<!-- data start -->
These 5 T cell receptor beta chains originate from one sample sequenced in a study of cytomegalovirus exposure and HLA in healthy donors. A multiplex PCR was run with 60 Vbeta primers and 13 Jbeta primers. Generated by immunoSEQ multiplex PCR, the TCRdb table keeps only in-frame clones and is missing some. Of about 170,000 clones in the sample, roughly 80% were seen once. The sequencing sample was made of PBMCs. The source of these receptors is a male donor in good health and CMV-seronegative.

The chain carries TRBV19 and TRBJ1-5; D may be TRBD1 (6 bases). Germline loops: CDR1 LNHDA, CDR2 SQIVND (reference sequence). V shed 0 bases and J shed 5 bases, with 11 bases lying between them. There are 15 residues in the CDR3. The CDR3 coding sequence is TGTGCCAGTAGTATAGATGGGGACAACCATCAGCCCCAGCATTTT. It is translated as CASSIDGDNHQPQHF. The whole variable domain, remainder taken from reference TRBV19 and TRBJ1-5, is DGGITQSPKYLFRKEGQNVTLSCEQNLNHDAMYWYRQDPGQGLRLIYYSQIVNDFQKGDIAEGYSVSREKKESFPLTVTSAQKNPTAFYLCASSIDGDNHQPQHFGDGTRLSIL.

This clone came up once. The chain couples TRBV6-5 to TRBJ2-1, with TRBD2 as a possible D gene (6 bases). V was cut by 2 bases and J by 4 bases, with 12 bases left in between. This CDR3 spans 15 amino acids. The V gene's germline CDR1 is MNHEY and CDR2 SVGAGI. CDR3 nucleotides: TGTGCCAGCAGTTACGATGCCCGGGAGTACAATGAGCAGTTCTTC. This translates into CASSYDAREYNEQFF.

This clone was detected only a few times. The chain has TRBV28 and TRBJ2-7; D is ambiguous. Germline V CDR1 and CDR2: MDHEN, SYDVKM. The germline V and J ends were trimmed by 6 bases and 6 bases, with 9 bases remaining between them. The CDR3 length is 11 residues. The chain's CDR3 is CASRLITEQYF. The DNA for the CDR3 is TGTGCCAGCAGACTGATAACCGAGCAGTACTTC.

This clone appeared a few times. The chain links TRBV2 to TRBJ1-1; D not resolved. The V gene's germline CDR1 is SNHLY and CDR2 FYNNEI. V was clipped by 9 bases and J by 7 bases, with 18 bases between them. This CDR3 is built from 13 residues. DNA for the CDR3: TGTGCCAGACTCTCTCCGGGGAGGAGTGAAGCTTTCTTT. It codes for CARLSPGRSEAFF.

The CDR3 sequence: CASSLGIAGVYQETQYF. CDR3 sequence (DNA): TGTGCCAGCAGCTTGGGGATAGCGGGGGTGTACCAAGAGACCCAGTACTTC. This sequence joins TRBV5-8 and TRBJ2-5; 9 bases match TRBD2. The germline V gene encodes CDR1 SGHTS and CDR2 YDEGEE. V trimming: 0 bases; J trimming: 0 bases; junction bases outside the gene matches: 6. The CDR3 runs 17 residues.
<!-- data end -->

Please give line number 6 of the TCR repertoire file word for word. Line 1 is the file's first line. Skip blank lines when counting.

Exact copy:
The CDR3 sequence: CASSLGIAGVYQETQYF. CDR3 sequence (DNA): TGTGCCAGCAGCTTGGGGATAGCGGGGGTGTACCAAGAGACCCAGTACTTC. This sequence joins TRBV5-8 and TRBJ2-5; 9 bases match TRBD2. The germline V gene encodes CDR1 SGHTS and CDR2 YDEGEE. V trimming: 0 bases; J trimming: 0 bases; junction bases outside the gene matches: 6. The CDR3 runs 17 residues.